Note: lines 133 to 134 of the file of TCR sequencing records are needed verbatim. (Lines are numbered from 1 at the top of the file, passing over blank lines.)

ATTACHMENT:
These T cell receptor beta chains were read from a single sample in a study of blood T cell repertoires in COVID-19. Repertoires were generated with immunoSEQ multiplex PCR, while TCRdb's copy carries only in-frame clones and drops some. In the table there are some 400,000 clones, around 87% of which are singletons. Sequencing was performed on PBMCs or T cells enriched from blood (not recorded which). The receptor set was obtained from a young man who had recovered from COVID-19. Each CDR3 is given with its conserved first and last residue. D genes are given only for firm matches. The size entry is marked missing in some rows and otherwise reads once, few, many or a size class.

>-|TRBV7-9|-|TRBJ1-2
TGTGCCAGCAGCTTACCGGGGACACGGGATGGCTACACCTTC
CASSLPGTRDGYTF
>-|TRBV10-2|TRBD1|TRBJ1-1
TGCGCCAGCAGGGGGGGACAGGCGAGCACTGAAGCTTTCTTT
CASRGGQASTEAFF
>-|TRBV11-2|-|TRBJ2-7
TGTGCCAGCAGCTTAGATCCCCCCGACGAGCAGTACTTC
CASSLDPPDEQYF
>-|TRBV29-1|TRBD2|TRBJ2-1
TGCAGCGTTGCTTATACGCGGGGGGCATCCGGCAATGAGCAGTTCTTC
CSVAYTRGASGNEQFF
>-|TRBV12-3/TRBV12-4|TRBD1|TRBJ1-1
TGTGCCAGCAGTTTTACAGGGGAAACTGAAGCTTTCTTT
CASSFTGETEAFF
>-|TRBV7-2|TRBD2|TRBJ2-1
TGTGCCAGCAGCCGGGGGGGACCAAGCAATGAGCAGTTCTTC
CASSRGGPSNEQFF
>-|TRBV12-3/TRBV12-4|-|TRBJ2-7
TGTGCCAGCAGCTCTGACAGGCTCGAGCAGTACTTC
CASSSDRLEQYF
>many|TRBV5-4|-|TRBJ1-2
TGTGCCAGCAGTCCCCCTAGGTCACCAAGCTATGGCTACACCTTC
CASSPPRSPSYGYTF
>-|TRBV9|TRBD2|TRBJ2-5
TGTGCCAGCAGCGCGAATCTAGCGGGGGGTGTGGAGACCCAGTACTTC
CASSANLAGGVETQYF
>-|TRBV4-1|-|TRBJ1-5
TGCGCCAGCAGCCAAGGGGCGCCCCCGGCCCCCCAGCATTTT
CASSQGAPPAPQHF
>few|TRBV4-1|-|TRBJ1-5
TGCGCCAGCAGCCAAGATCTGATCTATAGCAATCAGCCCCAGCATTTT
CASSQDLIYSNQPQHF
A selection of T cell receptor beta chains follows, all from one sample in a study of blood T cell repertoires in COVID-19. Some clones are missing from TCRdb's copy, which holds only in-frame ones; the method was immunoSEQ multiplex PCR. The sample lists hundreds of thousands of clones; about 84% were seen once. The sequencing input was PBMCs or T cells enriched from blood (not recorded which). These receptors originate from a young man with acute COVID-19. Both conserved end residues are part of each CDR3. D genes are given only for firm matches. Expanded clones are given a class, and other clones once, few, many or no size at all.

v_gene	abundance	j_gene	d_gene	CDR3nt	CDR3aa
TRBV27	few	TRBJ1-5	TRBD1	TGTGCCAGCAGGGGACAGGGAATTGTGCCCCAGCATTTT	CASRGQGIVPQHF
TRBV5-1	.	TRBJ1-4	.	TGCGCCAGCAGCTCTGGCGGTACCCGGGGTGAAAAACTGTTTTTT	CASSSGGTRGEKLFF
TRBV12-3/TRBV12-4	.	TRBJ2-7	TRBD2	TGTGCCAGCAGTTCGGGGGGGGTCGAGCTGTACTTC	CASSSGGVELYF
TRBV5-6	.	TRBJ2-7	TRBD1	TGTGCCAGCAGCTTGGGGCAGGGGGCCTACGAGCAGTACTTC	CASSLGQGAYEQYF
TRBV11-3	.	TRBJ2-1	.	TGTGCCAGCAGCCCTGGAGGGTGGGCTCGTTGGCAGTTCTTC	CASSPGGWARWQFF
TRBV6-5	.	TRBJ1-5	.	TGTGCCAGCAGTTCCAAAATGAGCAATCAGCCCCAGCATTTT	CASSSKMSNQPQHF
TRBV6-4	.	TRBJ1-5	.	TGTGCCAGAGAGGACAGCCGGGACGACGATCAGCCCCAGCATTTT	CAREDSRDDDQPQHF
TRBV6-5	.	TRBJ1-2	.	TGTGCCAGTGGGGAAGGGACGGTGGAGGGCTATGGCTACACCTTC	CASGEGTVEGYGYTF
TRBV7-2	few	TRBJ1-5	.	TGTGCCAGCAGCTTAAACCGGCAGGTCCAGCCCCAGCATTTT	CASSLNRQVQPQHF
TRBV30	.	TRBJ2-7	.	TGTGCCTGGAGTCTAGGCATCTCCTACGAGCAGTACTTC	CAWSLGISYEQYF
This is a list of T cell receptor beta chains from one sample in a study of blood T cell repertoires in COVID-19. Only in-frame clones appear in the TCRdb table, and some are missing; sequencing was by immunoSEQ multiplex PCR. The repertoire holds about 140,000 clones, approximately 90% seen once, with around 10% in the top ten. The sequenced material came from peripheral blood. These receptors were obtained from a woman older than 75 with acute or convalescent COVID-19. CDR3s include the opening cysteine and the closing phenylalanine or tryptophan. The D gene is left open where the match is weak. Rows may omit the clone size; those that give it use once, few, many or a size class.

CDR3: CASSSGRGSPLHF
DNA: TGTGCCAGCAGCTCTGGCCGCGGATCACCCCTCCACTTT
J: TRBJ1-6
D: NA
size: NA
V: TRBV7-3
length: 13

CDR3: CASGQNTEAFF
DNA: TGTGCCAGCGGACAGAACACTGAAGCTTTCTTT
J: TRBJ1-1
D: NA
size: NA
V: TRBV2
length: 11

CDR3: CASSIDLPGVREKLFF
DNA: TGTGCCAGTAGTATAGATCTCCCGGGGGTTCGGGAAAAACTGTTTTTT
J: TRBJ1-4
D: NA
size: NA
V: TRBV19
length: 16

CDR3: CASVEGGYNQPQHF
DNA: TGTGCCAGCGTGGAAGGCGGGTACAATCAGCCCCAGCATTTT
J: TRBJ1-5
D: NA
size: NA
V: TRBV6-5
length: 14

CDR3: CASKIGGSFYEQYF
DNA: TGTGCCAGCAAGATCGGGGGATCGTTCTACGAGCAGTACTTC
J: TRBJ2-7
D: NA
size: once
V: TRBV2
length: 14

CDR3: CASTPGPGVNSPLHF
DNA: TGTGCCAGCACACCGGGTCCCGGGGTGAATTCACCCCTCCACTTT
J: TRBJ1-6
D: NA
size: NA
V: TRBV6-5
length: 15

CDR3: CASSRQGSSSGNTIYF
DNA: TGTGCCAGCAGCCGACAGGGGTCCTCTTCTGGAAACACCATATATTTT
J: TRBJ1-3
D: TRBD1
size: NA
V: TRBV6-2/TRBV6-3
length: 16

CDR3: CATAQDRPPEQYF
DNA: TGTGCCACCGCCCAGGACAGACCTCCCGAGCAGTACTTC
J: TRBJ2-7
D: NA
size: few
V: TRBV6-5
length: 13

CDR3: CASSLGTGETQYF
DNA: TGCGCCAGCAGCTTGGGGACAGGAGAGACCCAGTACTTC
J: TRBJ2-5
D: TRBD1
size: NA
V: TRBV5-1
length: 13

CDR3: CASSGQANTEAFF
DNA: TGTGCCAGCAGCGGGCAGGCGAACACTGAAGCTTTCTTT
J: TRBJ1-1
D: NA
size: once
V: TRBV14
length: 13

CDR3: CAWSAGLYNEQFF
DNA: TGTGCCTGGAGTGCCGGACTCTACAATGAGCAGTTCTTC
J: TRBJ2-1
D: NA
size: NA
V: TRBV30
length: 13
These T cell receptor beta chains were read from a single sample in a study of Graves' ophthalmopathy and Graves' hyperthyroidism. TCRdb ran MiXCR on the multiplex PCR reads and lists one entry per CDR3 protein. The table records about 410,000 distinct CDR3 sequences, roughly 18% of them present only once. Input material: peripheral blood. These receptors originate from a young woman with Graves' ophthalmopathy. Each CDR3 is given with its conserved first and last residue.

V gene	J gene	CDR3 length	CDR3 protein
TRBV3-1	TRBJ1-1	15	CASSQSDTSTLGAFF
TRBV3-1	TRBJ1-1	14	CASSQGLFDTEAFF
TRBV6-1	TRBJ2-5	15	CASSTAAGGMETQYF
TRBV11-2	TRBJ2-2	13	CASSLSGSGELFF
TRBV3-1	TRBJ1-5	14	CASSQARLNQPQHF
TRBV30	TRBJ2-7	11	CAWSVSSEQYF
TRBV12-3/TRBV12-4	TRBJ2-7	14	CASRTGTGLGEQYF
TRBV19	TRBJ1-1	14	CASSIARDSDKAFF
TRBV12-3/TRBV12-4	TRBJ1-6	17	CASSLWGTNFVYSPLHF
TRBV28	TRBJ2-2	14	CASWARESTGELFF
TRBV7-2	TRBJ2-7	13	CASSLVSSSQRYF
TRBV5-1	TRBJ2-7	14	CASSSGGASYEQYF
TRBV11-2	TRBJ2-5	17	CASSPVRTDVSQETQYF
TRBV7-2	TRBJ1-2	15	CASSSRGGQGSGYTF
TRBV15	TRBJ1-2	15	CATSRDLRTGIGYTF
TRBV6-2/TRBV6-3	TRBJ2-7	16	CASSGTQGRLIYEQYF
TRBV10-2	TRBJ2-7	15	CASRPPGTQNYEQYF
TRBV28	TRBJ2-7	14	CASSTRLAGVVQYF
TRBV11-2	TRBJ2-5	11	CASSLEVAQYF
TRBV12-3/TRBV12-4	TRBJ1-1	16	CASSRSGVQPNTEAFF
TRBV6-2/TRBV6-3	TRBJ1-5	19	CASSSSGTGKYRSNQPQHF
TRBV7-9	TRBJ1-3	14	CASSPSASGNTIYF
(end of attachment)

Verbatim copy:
TRBV12-3/TRBV12-4	TRBJ2-7	14	CASRTGTGLGEQYF
TRBV19	TRBJ1-1	14	CASSIARDSDKAFF